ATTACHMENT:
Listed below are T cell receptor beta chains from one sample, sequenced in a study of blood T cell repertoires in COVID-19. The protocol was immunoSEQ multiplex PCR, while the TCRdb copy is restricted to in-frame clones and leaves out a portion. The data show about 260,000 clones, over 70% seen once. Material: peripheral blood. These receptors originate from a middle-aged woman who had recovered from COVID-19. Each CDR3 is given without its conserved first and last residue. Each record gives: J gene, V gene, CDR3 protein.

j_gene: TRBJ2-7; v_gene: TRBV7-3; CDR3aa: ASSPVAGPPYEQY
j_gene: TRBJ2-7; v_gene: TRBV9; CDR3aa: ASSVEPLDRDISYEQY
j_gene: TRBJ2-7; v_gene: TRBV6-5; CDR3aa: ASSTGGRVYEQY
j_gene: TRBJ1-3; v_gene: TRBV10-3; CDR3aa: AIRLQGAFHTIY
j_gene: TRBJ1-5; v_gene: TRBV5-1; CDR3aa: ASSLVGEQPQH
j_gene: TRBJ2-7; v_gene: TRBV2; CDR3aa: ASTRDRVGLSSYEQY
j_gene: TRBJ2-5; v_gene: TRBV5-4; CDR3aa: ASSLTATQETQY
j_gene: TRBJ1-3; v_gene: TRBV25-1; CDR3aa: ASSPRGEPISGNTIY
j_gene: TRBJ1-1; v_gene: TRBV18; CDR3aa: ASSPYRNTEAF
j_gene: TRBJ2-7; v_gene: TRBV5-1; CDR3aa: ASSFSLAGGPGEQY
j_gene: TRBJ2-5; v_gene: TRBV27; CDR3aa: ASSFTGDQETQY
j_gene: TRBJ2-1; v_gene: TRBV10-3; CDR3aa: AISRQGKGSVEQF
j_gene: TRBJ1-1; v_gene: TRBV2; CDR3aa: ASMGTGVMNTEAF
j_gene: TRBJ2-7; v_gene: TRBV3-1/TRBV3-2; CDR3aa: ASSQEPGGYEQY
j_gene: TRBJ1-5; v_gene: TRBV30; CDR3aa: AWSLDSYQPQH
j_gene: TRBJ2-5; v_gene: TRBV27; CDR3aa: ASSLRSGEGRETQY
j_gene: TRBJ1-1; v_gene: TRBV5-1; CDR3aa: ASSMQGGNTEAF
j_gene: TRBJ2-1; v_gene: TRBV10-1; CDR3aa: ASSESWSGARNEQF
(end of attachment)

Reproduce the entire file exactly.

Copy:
Listed below are T cell receptor beta chains from one sample, sequenced in a study of blood T cell repertoires in COVID-19. The protocol was immunoSEQ multiplex PCR, while the TCRdb copy is restricted to in-frame clones and leaves out a portion. The data show about 260,000 clones, over 70% seen once. Material: peripheral blood. These receptors originate from a middle-aged woman who had recovered from COVID-19. Each CDR3 is given without its conserved first and last residue. Each record gives: J gene, V gene, CDR3 protein.

j_gene: TRBJ2-7; v_gene: TRBV7-3; CDR3aa: ASSPVAGPPYEQY
j_gene: TRBJ2-7; v_gene: TRBV9; CDR3aa: ASSVEPLDRDISYEQY
j_gene: TRBJ2-7; v_gene: TRBV6-5; CDR3aa: ASSTGGRVYEQY
j_gene: TRBJ1-3; v_gene: TRBV10-3; CDR3aa: AIRLQGAFHTIY
j_gene: TRBJ1-5; v_gene: TRBV5-1; CDR3aa: ASSLVGEQPQH
j_gene: TRBJ2-7; v_gene: TRBV2; CDR3aa: ASTRDRVGLSSYEQY
j_gene: TRBJ2-5; v_gene: TRBV5-4; CDR3aa: ASSLTATQETQY
j_gene: TRBJ1-3; v_gene: TRBV25-1; CDR3aa: ASSPRGEPISGNTIY
j_gene: TRBJ1-1; v_gene: TRBV18; CDR3aa: ASSPYRNTEAF
j_gene: TRBJ2-7; v_gene: TRBV5-1; CDR3aa: ASSFSLAGGPGEQY
j_gene: TRBJ2-5; v_gene: TRBV27; CDR3aa: ASSFTGDQETQY
j_gene: TRBJ2-1; v_gene: TRBV10-3; CDR3aa: AISRQGKGSVEQF
j_gene: TRBJ1-1; v_gene: TRBV2; CDR3aa: ASMGTGVMNTEAF
j_gene: TRBJ2-7; v_gene: TRBV3-1/TRBV3-2; CDR3aa: ASSQEPGGYEQY
j_gene: TRBJ1-5; v_gene: TRBV30; CDR3aa: AWSLDSYQPQH
j_gene: TRBJ2-5; v_gene: TRBV27; CDR3aa: ASSLRSGEGRETQY
j_gene: TRBJ1-1; v_gene: TRBV5-1; CDR3aa: ASSMQGGNTEAF
j_gene: TRBJ2-1; v_gene: TRBV10-1; CDR3aa: ASSESWSGARNEQF